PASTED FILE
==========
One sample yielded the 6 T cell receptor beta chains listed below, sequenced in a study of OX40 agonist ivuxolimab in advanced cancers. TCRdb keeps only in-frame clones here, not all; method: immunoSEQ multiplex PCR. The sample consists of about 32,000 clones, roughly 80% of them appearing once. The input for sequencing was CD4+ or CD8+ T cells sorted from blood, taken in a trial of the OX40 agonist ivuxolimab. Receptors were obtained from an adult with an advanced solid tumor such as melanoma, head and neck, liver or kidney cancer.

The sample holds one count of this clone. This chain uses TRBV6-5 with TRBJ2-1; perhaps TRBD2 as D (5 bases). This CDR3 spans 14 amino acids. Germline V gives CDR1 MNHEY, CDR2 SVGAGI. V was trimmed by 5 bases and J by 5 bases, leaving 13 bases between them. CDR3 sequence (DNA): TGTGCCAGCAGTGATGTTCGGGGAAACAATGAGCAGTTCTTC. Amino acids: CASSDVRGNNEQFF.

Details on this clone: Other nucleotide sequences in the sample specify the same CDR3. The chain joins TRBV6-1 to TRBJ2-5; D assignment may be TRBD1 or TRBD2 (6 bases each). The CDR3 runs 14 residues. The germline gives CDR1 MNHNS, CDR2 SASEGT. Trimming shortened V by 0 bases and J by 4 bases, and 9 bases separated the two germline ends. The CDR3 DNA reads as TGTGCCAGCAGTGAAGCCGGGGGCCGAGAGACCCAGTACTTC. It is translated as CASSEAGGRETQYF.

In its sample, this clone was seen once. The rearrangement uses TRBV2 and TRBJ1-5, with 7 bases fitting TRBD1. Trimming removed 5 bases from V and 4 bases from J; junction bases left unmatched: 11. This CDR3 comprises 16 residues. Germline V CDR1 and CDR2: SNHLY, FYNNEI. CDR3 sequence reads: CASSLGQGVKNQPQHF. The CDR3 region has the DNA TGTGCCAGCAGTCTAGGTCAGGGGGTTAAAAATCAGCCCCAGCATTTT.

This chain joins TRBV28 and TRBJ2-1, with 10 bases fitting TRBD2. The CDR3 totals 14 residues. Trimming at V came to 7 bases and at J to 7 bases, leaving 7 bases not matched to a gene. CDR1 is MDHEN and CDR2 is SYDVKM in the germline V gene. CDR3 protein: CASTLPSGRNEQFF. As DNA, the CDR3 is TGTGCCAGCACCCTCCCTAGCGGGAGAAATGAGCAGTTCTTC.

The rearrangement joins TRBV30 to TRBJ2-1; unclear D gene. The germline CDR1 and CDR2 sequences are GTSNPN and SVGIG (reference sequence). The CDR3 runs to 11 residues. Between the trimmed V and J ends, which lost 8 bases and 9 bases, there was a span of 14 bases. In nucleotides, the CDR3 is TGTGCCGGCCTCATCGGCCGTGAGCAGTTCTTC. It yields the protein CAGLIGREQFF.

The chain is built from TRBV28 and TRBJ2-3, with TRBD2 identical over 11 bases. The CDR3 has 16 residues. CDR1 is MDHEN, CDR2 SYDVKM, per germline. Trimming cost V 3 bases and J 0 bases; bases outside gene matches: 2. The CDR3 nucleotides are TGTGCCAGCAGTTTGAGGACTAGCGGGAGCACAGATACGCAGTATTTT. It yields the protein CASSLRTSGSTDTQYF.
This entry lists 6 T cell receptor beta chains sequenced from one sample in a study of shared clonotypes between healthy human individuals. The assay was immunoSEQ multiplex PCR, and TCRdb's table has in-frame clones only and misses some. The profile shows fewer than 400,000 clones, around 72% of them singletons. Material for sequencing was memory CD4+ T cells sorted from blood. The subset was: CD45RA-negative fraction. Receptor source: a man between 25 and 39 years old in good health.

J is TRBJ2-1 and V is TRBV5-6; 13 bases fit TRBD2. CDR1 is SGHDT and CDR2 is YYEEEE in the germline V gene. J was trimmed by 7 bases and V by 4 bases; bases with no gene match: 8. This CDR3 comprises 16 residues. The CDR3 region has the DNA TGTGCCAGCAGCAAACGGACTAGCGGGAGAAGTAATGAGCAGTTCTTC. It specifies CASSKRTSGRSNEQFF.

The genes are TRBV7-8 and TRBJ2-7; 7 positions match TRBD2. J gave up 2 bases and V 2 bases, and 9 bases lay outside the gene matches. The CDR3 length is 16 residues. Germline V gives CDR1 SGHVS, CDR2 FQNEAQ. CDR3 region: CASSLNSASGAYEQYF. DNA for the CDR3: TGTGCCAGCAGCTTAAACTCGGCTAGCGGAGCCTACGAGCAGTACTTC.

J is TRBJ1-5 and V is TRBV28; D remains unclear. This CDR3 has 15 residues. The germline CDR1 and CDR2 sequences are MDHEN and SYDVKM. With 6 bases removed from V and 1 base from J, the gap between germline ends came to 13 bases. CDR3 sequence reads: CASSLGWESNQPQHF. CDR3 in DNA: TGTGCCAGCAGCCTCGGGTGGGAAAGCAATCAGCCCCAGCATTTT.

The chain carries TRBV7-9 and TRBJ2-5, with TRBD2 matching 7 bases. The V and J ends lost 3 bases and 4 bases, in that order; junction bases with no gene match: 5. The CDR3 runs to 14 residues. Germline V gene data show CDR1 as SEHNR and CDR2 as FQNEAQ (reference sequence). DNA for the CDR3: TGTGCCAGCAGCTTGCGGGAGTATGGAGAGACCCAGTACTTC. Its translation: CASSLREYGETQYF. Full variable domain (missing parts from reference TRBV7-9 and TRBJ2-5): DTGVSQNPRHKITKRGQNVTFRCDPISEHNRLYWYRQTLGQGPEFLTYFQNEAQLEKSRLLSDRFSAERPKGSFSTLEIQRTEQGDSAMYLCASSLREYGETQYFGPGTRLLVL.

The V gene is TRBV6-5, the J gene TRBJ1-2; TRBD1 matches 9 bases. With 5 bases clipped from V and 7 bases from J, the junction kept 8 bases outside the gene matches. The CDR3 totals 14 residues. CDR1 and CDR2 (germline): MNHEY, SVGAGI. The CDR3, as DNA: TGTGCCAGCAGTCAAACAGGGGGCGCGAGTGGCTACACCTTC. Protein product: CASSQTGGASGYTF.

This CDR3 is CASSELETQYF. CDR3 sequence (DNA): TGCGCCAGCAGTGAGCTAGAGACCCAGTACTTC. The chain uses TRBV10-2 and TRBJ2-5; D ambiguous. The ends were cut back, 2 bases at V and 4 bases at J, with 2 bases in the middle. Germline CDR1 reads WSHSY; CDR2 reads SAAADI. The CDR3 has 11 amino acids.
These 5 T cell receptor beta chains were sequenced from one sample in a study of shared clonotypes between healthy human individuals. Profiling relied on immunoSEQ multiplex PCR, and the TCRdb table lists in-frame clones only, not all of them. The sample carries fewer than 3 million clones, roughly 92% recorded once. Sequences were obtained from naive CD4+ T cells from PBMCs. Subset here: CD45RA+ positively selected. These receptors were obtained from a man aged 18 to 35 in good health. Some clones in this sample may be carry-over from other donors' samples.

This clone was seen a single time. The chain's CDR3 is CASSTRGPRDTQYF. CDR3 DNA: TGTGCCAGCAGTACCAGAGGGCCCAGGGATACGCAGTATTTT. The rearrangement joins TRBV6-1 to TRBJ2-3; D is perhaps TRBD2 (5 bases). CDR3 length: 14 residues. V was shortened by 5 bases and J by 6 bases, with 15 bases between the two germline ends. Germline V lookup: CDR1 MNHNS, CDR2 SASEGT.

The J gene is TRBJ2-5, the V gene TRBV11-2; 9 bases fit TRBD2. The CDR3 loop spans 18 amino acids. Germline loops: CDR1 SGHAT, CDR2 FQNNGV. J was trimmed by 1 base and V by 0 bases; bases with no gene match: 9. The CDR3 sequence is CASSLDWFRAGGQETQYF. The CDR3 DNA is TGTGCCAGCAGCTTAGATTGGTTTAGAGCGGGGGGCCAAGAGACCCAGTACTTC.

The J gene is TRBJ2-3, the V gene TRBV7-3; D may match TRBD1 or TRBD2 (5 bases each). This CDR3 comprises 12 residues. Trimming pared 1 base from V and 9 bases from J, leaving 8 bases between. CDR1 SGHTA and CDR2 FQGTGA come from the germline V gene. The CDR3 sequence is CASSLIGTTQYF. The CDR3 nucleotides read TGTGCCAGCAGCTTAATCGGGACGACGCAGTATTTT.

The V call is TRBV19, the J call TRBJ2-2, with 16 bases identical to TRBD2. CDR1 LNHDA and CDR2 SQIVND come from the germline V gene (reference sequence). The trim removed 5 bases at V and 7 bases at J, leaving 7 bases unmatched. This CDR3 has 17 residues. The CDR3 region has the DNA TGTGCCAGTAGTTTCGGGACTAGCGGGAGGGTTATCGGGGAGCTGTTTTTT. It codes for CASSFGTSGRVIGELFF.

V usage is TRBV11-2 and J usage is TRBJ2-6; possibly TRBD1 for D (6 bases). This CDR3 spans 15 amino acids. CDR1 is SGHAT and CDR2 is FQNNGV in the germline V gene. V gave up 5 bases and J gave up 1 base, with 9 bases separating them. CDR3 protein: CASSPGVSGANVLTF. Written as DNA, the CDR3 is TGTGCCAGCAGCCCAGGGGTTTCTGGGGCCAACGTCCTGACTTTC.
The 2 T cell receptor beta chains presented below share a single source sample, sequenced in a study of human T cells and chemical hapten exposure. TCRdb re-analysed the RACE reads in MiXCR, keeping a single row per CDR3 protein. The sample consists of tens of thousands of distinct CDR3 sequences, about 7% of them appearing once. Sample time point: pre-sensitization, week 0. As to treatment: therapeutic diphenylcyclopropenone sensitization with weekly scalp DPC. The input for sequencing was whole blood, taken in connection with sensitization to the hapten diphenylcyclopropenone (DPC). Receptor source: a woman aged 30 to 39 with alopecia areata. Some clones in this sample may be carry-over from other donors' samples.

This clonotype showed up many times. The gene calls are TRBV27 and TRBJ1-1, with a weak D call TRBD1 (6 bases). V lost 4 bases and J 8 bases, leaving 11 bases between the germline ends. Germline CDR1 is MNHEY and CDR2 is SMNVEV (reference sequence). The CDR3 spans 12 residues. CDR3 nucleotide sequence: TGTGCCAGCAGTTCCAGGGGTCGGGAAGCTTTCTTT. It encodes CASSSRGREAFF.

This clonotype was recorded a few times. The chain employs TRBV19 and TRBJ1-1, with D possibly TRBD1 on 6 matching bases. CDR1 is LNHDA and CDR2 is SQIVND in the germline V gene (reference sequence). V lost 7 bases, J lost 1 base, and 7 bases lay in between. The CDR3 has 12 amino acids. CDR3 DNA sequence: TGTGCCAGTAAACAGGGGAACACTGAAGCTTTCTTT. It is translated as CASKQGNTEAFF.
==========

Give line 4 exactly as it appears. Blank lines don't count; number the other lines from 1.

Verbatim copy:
In its sample, this clone was seen once. The rearrangement uses TRBV2 and TRBJ1-5, with 7 bases fitting TRBD1. Trimming removed 5 bases from V and 4 bases from J; junction bases left unmatched: 11. This CDR3 comprises 16 residues. Germline V CDR1 and CDR2: SNHLY, FYNNEI. CDR3 sequence reads: CASSLGQGVKNQPQHF. The CDR3 region has the DNA TGTGCCAGCAGTCTAGGTCAGGGGGTTAAAAATCAGCCCCAGCATTTT.